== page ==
In practice, the resistive sheet 10 is made a portion of a sensor unit such as illustrated in FIG. 5. This shows the sheet 10 and an electrode 12 mounted within a case 26. Spaced above resistive sheet 10, and parallel thereto, is the flexible conductive sheet 23 such as formed from aluminzed Mylar or the like. The flexible layer 23 is normally separated by the insulator buttons 25 from the resistive sheet 10 as described hereinabove. Placed upon the flexible sheet 23 is a protective cover sheet 27. Any conventional writing instrument 28, such as a ball-point pen or pencil, may be moved over the surface of the cover sheet 27, or another sheet (not shown) laid thereon, so as to depress the flexible sheet 23 to bring about contact with the resistive sheet 10 thus initiating electrical signals corresponding to the coordinates of the contact point.
In order that the writing instrument 28, if moved continuously on the sheet 27, will not be above an insulating button25 more than about 1% of the time, a maximum button size (diameter) of less than 0.005 in. (0.125 mm) is preferred. With this condition, the time of interruption of electrical contact between sheets 10 and 23 during continuous writing will be much less than 1%. The spacing between buttons 25 should be much greater than the diameter of the buttons and for this application may be in a range of about 0.025 to 0.075 in. (0.635 1.9 mm). The height of the buttons, if less than about 0.005 in. (0.125 mm) cannot be felt as writing occurs. In order to provide reasonable discrimination between pressure of a writing instrument and portions of a writers hand, the above-cited equation, R z 5 8H, may be used to determine the value of R for various values of separation, S, and height, H. For example, if S 0.030 in. (0.66 mm) and H 0.001 in. (0.025 mm) then R equals about 0.1 in. (2.54 mm). With S 0.050 and H= 0.002 in. (1.27 and 0.05 mm, respectively), R becomes 0.15 in. (3.8 mm). Either of these values are sufficiently small such that the portions of a writers hand will not cause contact between the flexible sheet 23 and the resistive sheet 10. However, an instrument like a ball-point pen with a radius of curvature of about 0.025 in. (0.635 mm) will readily cause contact as it moves across the surface except when over a button 1% or less of the surface). Accordingly, continuous writing may be performed with output signals being derived continuously that are proportional to the writing instrument position.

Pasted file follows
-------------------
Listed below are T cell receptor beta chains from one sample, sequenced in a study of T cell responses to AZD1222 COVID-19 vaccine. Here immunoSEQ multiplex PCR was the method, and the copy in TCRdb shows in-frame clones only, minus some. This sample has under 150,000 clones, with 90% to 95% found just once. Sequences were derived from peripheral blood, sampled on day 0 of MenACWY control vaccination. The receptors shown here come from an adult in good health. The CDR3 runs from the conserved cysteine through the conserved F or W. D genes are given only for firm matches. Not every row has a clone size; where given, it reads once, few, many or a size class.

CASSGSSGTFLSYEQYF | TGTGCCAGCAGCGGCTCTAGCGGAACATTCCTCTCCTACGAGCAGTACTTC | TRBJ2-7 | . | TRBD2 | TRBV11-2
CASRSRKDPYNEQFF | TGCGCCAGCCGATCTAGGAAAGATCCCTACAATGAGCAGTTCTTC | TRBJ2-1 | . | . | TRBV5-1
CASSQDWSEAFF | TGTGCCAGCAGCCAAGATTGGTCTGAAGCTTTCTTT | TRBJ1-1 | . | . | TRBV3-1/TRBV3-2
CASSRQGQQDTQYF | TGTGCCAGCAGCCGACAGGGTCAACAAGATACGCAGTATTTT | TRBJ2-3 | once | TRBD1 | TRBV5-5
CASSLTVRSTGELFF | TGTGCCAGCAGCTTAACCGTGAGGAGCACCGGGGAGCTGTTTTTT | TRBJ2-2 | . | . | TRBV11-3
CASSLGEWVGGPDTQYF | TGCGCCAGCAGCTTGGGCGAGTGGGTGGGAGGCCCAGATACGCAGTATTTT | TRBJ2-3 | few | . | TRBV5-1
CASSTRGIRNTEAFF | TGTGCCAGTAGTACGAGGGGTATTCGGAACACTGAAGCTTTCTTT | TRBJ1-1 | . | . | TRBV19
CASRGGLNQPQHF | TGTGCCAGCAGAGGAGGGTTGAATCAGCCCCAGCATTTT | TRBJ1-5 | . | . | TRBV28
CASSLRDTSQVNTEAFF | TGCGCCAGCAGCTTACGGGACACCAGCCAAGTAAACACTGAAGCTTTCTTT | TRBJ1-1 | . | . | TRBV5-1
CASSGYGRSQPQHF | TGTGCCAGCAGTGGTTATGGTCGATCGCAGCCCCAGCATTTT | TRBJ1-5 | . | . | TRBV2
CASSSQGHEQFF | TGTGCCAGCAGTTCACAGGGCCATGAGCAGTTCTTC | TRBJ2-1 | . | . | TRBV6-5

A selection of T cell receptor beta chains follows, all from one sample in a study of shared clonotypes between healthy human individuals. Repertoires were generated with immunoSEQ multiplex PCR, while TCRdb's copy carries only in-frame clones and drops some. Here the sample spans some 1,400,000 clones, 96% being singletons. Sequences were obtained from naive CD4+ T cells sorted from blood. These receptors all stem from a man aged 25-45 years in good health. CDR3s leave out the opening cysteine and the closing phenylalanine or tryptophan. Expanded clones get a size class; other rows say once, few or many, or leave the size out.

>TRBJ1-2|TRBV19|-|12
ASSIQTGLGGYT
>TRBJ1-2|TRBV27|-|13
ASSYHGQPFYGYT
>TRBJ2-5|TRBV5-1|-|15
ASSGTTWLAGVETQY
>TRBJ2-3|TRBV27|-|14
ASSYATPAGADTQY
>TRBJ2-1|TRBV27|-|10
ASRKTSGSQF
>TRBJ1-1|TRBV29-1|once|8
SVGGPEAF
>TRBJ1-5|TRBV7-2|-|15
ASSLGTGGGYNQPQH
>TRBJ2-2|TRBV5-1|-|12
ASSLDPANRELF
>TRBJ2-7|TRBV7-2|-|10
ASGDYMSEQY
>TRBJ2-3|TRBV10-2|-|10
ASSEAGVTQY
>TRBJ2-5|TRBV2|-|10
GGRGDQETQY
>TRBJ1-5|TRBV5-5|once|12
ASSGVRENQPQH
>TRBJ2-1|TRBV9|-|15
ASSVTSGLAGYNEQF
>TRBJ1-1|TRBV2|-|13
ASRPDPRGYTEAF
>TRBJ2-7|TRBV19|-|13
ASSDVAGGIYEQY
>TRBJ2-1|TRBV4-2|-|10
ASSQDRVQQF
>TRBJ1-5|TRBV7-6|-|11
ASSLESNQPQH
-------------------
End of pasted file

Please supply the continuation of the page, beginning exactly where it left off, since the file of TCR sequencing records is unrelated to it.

The output signals of the circuit may be utilized in many ways. For example, if the sensor is utilized for signature verification, the signals may be transmitted to a remote stationwhere a duplicate of the signature may be produced using conventional equipment (e.g., an oscilloscope). Alternatively, the signals may be compared with signals held in storage in a computer for verification of the identity.
In another utilization, data points on graphs and the like may be digitized, displayed, reproduced and/or stored. This would apply also to storage of information related to sketches of proposed design of an apparatus part, etc., until a final design is completed. Furthermore, output signals derived from data may be processed by a programmed calculator to compute desired information.